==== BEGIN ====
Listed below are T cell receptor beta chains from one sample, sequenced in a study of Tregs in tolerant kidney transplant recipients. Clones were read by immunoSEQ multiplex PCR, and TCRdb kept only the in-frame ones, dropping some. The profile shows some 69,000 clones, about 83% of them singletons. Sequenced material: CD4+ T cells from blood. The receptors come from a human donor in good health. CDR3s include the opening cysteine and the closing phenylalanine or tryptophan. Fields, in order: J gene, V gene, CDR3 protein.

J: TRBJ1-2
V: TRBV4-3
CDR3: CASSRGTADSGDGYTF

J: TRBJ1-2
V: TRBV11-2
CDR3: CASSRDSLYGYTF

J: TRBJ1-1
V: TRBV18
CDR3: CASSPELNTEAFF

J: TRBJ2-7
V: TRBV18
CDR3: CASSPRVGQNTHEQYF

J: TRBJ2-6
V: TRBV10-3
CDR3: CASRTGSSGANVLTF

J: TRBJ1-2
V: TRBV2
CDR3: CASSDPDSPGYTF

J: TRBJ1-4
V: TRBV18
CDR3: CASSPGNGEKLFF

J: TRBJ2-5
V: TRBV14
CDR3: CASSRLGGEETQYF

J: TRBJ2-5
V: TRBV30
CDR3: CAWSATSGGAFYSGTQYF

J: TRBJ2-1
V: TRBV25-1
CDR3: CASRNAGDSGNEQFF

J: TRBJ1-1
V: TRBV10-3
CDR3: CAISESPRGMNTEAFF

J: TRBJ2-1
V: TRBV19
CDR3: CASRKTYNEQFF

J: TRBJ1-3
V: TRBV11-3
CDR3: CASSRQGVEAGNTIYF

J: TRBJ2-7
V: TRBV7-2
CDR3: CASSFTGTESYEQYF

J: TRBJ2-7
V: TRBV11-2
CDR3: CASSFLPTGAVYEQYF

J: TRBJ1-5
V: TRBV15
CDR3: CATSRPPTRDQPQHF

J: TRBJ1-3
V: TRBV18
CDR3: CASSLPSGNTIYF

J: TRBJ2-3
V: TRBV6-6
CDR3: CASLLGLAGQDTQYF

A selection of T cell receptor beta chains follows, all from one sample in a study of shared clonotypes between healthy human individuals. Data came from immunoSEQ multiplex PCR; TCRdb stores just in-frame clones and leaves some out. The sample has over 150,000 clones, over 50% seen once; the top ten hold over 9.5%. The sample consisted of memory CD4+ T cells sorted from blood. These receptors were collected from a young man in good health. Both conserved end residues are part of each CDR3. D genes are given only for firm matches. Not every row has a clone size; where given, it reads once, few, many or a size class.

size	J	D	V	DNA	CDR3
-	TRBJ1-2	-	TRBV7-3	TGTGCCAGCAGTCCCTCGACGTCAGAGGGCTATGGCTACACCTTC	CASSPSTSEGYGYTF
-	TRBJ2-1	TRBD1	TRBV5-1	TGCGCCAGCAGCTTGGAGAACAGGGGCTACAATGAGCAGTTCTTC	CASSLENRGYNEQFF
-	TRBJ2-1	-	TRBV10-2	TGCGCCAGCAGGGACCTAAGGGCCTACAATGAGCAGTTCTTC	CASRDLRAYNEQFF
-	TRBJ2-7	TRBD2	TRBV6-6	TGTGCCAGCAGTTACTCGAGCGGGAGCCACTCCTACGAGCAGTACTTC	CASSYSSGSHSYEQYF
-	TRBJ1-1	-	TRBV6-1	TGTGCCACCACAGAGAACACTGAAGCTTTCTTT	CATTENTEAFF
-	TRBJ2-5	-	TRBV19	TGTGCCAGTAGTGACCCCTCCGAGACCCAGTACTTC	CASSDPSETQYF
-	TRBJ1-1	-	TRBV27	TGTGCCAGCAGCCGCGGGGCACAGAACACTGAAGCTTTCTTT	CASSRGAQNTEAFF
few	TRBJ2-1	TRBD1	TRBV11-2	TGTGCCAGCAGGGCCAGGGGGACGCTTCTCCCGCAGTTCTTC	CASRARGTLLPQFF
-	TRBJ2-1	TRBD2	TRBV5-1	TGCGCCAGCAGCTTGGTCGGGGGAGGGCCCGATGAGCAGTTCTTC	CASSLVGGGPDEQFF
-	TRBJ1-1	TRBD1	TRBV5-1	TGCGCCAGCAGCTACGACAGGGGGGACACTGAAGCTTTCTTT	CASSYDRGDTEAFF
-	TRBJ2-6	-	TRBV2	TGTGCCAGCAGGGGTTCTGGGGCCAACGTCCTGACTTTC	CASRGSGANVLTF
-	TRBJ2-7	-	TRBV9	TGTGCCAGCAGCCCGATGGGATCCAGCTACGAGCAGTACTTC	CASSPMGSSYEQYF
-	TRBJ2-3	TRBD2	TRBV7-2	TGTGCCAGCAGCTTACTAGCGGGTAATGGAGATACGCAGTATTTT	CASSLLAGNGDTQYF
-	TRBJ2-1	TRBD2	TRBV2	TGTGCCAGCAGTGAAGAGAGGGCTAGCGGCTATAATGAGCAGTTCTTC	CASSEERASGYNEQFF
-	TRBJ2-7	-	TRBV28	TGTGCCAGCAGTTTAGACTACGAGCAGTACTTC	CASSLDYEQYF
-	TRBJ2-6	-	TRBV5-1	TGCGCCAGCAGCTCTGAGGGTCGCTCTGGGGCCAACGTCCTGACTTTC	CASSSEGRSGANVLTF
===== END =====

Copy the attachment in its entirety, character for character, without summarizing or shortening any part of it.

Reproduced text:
Listed below are T cell receptor beta chains from one sample, sequenced in a study of Tregs in tolerant kidney transplant recipients. Clones were read by immunoSEQ multiplex PCR, and TCRdb kept only the in-frame ones, dropping some. The profile shows some 69,000 clones, about 83% of them singletons. Sequenced material: CD4+ T cells from blood. The receptors come from a human donor in good health. CDR3s include the opening cysteine and the closing phenylalanine or tryptophan. Fields, in order: J gene, V gene, CDR3 protein.

J: TRBJ1-2
V: TRBV4-3
CDR3: CASSRGTADSGDGYTF

J: TRBJ1-2
V: TRBV11-2
CDR3: CASSRDSLYGYTF

J: TRBJ1-1
V: TRBV18
CDR3: CASSPELNTEAFF

J: TRBJ2-7
V: TRBV18
CDR3: CASSPRVGQNTHEQYF

J: TRBJ2-6
V: TRBV10-3
CDR3: CASRTGSSGANVLTF

J: TRBJ1-2
V: TRBV2
CDR3: CASSDPDSPGYTF

J: TRBJ1-4
V: TRBV18
CDR3: CASSPGNGEKLFF

J: TRBJ2-5
V: TRBV14
CDR3: CASSRLGGEETQYF

J: TRBJ2-5
V: TRBV30
CDR3: CAWSATSGGAFYSGTQYF

J: TRBJ2-1
V: TRBV25-1
CDR3: CASRNAGDSGNEQFF

J: TRBJ1-1
V: TRBV10-3
CDR3: CAISESPRGMNTEAFF

J: TRBJ2-1
V: TRBV19
CDR3: CASRKTYNEQFF

J: TRBJ1-3
V: TRBV11-3
CDR3: CASSRQGVEAGNTIYF

J: TRBJ2-7
V: TRBV7-2
CDR3: CASSFTGTESYEQYF

J: TRBJ2-7
V: TRBV11-2
CDR3: CASSFLPTGAVYEQYF

J: TRBJ1-5
V: TRBV15
CDR3: CATSRPPTRDQPQHF

J: TRBJ1-3
V: TRBV18
CDR3: CASSLPSGNTIYF

J: TRBJ2-3
V: TRBV6-6
CDR3: CASLLGLAGQDTQYF

A selection of T cell receptor beta chains follows, all from one sample in a study of shared clonotypes between healthy human individuals. Data came from immunoSEQ multiplex PCR; TCRdb stores just in-frame clones and leaves some out. The sample has over 150,000 clones, over 50% seen once; the top ten hold over 9.5%. The sample consisted of memory CD4+ T cells sorted from blood. These receptors were collected from a young man in good health. Both conserved end residues are part of each CDR3. D genes are given only for firm matches. Not every row has a clone size; where given, it reads once, few, many or a size class.

size	J	D	V	DNA	CDR3
-	TRBJ1-2	-	TRBV7-3	TGTGCCAGCAGTCCCTCGACGTCAGAGGGCTATGGCTACACCTTC	CASSPSTSEGYGYTF
-	TRBJ2-1	TRBD1	TRBV5-1	TGCGCCAGCAGCTTGGAGAACAGGGGCTACAATGAGCAGTTCTTC	CASSLENRGYNEQFF
-	TRBJ2-1	-	TRBV10-2	TGCGCCAGCAGGGACCTAAGGGCCTACAATGAGCAGTTCTTC	CASRDLRAYNEQFF
-	TRBJ2-7	TRBD2	TRBV6-6	TGTGCCAGCAGTTACTCGAGCGGGAGCCACTCCTACGAGCAGTACTTC	CASSYSSGSHSYEQYF
-	TRBJ1-1	-	TRBV6-1	TGTGCCACCACAGAGAACACTGAAGCTTTCTTT	CATTENTEAFF
-	TRBJ2-5	-	TRBV19	TGTGCCAGTAGTGACCCCTCCGAGACCCAGTACTTC	CASSDPSETQYF
-	TRBJ1-1	-	TRBV27	TGTGCCAGCAGCCGCGGGGCACAGAACACTGAAGCTTTCTTT	CASSRGAQNTEAFF
few	TRBJ2-1	TRBD1	TRBV11-2	TGTGCCAGCAGGGCCAGGGGGACGCTTCTCCCGCAGTTCTTC	CASRARGTLLPQFF
-	TRBJ2-1	TRBD2	TRBV5-1	TGCGCCAGCAGCTTGGTCGGGGGAGGGCCCGATGAGCAGTTCTTC	CASSLVGGGPDEQFF
-	TRBJ1-1	TRBD1	TRBV5-1	TGCGCCAGCAGCTACGACAGGGGGGACACTGAAGCTTTCTTT	CASSYDRGDTEAFF
-	TRBJ2-6	-	TRBV2	TGTGCCAGCAGGGGTTCTGGGGCCAACGTCCTGACTTTC	CASRGSGANVLTF
-	TRBJ2-7	-	TRBV9	TGTGCCAGCAGCCCGATGGGATCCAGCTACGAGCAGTACTTC	CASSPMGSSYEQYF
-	TRBJ2-3	TRBD2	TRBV7-2	TGTGCCAGCAGCTTACTAGCGGGTAATGGAGATACGCAGTATTTT	CASSLLAGNGDTQYF
-	TRBJ2-1	TRBD2	TRBV2	TGTGCCAGCAGTGAAGAGAGGGCTAGCGGCTATAATGAGCAGTTCTTC	CASSEERASGYNEQFF
-	TRBJ2-7	-	TRBV28	TGTGCCAGCAGTTTAGACTACGAGCAGTACTTC	CASSLDYEQYF
-	TRBJ2-6	-	TRBV5-1	TGCGCCAGCAGCTCTGAGGGTCGCTCTGGGGCCAACGTCCTGACTTTC	CASSSEGRSGANVLTF